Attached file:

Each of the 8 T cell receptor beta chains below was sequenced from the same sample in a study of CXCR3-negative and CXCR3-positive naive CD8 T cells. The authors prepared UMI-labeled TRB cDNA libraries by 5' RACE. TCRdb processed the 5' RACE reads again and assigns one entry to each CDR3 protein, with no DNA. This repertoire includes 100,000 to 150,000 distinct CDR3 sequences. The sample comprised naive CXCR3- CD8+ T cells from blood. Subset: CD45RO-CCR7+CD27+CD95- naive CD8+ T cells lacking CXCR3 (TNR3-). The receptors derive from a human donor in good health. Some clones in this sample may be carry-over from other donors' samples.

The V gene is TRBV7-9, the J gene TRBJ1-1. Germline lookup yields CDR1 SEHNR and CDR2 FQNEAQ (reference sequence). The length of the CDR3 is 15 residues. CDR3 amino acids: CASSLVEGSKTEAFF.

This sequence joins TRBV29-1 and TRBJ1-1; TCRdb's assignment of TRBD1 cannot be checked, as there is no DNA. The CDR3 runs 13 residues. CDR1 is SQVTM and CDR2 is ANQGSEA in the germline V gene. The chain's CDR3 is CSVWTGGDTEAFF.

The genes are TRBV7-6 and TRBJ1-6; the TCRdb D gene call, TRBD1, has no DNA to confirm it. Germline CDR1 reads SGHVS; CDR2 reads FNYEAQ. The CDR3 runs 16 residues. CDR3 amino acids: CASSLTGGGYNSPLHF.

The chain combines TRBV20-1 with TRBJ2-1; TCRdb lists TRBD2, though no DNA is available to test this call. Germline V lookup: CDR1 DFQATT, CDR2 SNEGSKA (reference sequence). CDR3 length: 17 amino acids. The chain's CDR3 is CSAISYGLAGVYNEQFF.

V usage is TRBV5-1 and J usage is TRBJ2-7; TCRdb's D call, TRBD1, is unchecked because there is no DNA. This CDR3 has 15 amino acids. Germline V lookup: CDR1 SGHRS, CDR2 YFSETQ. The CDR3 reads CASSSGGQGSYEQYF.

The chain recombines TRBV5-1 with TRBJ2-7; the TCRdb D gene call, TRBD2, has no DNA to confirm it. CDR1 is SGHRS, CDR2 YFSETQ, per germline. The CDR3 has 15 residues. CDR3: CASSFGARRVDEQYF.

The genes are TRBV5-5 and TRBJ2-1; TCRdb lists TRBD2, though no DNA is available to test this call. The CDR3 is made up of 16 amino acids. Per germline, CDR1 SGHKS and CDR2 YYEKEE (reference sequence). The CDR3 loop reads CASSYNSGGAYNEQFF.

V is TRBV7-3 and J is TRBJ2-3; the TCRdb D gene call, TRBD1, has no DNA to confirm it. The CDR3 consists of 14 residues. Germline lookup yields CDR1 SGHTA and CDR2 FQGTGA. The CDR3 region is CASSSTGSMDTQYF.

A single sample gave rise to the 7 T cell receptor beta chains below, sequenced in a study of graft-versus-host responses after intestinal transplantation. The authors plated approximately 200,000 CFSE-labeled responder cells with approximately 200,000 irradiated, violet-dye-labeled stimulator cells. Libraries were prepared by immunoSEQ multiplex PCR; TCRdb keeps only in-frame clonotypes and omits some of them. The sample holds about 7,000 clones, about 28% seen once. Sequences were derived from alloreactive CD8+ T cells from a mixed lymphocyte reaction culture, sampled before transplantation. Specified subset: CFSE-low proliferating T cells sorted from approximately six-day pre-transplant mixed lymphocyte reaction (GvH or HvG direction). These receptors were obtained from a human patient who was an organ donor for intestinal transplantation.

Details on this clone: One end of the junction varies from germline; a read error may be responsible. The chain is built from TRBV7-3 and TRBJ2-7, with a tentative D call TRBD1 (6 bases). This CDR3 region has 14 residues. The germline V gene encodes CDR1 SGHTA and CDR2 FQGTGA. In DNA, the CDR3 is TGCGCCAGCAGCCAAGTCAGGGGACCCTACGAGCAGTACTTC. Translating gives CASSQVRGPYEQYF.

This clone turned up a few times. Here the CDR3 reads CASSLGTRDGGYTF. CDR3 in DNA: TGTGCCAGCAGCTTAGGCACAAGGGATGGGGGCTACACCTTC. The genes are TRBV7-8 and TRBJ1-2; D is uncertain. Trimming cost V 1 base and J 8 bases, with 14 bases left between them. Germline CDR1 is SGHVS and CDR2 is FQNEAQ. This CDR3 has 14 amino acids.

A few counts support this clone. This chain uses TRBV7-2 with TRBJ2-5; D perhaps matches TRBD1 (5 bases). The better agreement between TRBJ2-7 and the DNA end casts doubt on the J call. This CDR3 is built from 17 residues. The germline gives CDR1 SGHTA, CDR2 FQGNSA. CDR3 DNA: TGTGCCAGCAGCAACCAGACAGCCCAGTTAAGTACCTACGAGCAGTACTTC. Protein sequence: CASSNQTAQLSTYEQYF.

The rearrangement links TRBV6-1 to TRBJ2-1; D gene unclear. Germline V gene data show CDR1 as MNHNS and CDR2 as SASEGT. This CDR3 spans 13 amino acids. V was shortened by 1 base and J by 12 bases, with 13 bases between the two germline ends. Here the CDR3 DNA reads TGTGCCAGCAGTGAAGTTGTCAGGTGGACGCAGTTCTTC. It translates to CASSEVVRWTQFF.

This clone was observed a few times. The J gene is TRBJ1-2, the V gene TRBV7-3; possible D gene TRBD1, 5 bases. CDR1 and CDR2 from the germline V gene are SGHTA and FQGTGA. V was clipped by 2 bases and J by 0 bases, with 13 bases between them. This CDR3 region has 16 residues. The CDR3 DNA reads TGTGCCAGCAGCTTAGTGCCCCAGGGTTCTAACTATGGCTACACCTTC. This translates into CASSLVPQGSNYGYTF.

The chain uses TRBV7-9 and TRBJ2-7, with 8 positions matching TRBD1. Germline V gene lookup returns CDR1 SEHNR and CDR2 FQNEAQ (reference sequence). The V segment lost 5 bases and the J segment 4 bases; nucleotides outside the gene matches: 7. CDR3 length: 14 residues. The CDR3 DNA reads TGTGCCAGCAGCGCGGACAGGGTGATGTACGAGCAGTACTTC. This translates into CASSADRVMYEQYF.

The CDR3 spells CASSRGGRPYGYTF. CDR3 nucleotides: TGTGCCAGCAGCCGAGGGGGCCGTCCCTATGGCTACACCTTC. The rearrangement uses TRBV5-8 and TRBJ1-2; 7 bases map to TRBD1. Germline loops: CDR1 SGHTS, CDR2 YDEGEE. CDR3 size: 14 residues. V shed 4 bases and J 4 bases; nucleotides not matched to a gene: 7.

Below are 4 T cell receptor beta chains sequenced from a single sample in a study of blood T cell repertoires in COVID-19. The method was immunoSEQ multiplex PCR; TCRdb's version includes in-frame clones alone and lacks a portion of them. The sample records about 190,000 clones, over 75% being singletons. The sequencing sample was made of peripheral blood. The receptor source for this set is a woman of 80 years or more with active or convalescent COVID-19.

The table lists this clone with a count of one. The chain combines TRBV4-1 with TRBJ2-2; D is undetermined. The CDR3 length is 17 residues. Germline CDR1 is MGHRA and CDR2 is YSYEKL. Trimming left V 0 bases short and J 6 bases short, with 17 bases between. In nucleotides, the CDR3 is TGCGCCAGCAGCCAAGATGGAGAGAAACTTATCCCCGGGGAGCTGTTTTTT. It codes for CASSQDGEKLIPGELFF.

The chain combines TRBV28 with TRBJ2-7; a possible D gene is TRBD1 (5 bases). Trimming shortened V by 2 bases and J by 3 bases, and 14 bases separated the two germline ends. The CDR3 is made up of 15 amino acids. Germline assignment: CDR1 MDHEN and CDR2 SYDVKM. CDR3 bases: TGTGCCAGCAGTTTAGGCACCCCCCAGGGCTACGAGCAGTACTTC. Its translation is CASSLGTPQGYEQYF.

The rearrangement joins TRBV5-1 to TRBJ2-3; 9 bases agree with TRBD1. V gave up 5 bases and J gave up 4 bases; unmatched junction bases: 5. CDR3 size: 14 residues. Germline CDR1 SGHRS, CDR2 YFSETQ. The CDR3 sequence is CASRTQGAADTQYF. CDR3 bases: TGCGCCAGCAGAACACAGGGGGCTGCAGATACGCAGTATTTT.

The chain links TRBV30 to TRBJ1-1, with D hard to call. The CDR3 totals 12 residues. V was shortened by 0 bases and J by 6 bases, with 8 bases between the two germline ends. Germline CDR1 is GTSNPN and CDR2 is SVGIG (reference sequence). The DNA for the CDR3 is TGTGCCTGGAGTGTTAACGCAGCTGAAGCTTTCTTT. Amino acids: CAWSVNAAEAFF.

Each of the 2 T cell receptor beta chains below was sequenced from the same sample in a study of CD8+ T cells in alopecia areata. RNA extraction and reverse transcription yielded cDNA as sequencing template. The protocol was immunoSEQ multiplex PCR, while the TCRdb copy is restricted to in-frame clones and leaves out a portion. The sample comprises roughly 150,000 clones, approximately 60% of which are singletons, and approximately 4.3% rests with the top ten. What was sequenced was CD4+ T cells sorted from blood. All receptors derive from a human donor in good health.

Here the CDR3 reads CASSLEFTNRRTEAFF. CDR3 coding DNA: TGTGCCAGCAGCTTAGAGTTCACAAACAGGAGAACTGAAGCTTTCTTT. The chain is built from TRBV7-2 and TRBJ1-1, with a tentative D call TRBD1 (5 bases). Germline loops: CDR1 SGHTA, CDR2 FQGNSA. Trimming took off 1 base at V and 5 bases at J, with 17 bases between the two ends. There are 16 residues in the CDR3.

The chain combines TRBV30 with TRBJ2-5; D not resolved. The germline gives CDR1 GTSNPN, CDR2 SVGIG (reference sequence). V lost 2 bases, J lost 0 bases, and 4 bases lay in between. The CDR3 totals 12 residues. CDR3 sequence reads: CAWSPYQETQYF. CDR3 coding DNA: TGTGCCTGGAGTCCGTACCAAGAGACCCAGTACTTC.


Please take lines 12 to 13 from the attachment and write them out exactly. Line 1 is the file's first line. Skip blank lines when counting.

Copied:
This clone turned up a few times. Here the CDR3 reads CASSLGTRDGGYTF. CDR3 in DNA: TGTGCCAGCAGCTTAGGCACAAGGGATGGGGGCTACACCTTC. The genes are TRBV7-8 and TRBJ1-2; D is uncertain. Trimming cost V 1 base and J 8 bases, with 14 bases left between them. Germline CDR1 is SGHVS and CDR2 is FQNEAQ. This CDR3 has 14 amino acids.

A few counts support this clone. This chain uses TRBV7-2 with TRBJ2-5; D perhaps matches TRBD1 (5 bases). The better agreement between TRBJ2-7 and the DNA end casts doubt on the J call. This CDR3 is built from 17 residues. The germline gives CDR1 SGHTA, CDR2 FQGNSA. CDR3 DNA: TGTGCCAGCAGCAACCAGACAGCCCAGTTAAGTACCTACGAGCAGTACTTC. Protein sequence: CASSNQTAQLSTYEQYF.